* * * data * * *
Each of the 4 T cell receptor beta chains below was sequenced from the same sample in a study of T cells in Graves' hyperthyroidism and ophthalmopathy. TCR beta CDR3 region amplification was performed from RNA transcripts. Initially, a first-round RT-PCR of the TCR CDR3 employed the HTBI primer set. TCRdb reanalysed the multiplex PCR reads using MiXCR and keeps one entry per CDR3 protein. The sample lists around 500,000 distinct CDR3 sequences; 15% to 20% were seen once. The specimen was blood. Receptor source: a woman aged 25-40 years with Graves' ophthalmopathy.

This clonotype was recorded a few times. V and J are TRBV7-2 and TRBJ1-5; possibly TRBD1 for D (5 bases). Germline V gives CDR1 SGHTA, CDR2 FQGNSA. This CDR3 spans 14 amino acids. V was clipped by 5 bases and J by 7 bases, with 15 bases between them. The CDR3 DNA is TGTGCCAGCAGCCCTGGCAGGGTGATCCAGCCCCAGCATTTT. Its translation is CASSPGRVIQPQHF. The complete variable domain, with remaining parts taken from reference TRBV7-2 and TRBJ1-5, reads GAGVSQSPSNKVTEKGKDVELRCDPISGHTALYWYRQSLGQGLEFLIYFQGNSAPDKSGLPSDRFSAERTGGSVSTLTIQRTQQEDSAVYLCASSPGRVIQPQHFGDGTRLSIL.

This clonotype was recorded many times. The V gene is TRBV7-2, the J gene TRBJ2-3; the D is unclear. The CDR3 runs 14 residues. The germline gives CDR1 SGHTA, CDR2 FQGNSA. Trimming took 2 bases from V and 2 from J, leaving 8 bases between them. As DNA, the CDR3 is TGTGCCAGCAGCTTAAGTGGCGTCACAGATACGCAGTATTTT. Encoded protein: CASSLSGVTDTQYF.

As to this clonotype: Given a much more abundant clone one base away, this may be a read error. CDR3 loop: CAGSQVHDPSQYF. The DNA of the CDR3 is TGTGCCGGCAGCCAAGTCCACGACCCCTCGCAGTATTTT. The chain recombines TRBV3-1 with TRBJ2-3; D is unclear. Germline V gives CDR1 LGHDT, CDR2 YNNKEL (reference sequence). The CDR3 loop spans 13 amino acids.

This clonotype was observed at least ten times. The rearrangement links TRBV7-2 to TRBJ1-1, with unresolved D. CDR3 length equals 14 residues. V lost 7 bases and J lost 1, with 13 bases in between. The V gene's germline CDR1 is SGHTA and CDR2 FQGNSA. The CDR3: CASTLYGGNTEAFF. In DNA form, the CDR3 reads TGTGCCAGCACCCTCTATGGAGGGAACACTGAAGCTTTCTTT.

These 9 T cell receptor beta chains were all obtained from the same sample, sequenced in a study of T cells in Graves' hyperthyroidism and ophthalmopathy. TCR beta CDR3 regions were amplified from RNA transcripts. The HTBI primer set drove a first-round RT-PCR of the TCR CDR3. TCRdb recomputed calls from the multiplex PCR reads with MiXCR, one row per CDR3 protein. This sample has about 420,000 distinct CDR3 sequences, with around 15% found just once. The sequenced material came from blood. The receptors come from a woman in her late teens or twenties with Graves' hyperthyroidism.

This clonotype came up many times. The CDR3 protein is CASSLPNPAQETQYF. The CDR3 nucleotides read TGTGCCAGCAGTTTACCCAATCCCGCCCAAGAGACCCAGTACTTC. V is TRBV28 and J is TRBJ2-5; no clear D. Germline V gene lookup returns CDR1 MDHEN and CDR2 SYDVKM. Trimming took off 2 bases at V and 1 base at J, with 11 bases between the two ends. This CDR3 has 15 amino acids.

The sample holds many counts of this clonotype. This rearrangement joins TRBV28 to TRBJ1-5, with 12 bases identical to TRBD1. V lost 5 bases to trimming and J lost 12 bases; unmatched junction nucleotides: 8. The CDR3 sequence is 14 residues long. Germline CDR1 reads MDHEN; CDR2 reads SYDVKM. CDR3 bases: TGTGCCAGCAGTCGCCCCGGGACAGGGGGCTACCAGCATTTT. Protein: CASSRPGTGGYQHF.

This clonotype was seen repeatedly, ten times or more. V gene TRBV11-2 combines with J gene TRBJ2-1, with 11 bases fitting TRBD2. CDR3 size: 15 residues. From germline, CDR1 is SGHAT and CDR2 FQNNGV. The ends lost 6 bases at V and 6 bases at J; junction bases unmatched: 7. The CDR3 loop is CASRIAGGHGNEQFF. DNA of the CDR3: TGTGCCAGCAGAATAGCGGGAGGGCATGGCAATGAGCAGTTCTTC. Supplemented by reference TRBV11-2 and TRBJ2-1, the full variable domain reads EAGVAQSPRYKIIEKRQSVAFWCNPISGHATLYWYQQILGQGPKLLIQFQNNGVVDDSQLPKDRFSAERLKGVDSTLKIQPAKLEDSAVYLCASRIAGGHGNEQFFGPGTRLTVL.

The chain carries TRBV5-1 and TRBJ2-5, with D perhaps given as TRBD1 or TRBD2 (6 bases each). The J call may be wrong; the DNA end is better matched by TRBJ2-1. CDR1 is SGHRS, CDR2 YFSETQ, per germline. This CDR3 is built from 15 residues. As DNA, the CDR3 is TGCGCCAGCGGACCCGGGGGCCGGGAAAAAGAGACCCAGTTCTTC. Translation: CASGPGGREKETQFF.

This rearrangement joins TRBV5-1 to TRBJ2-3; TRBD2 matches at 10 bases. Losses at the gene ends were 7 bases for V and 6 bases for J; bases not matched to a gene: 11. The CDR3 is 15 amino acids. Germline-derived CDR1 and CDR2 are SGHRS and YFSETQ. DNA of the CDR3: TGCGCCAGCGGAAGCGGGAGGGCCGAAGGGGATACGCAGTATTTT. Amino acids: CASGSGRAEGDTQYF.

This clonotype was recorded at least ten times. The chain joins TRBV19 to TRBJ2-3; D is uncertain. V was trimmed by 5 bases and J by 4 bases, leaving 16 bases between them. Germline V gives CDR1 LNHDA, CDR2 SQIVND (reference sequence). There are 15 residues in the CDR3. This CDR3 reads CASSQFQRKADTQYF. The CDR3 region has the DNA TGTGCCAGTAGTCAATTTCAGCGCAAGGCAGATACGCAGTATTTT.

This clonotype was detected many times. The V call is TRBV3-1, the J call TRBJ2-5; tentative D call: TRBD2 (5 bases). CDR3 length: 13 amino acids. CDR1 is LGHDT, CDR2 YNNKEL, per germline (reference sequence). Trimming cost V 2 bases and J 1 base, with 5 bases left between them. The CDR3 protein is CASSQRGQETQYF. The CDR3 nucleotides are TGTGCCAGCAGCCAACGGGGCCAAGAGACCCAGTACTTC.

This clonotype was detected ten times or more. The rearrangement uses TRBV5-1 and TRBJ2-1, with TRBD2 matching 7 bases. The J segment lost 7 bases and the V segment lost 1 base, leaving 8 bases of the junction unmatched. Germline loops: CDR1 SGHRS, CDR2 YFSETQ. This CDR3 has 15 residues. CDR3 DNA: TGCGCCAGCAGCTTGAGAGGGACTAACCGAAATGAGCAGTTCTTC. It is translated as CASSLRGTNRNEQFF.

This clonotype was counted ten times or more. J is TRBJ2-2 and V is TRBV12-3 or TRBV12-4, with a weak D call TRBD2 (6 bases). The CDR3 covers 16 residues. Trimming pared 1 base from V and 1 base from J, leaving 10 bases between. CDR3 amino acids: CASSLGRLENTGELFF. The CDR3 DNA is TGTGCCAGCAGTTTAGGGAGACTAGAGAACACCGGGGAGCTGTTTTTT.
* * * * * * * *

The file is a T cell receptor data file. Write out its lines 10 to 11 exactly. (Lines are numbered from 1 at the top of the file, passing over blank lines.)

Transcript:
The chain carries TRBV5-1 and TRBJ2-5, with D perhaps given as TRBD1 or TRBD2 (6 bases each). The J call may be wrong; the DNA end is better matched by TRBJ2-1. CDR1 is SGHRS, CDR2 YFSETQ, per germline. This CDR3 is built from 15 residues. As DNA, the CDR3 is TGCGCCAGCGGACCCGGGGGCCGGGAAAAAGAGACCCAGTTCTTC. Translation: CASGPGGREKETQFF.

This rearrangement joins TRBV5-1 to TRBJ2-3; TRBD2 matches at 10 bases. Losses at the gene ends were 7 bases for V and 6 bases for J; bases not matched to a gene: 11. The CDR3 is 15 amino acids. Germline-derived CDR1 and CDR2 are SGHRS and YFSETQ. DNA of the CDR3: TGCGCCAGCGGAAGCGGGAGGGCCGAAGGGGATACGCAGTATTTT. Amino acids: CASGSGRAEGDTQYF.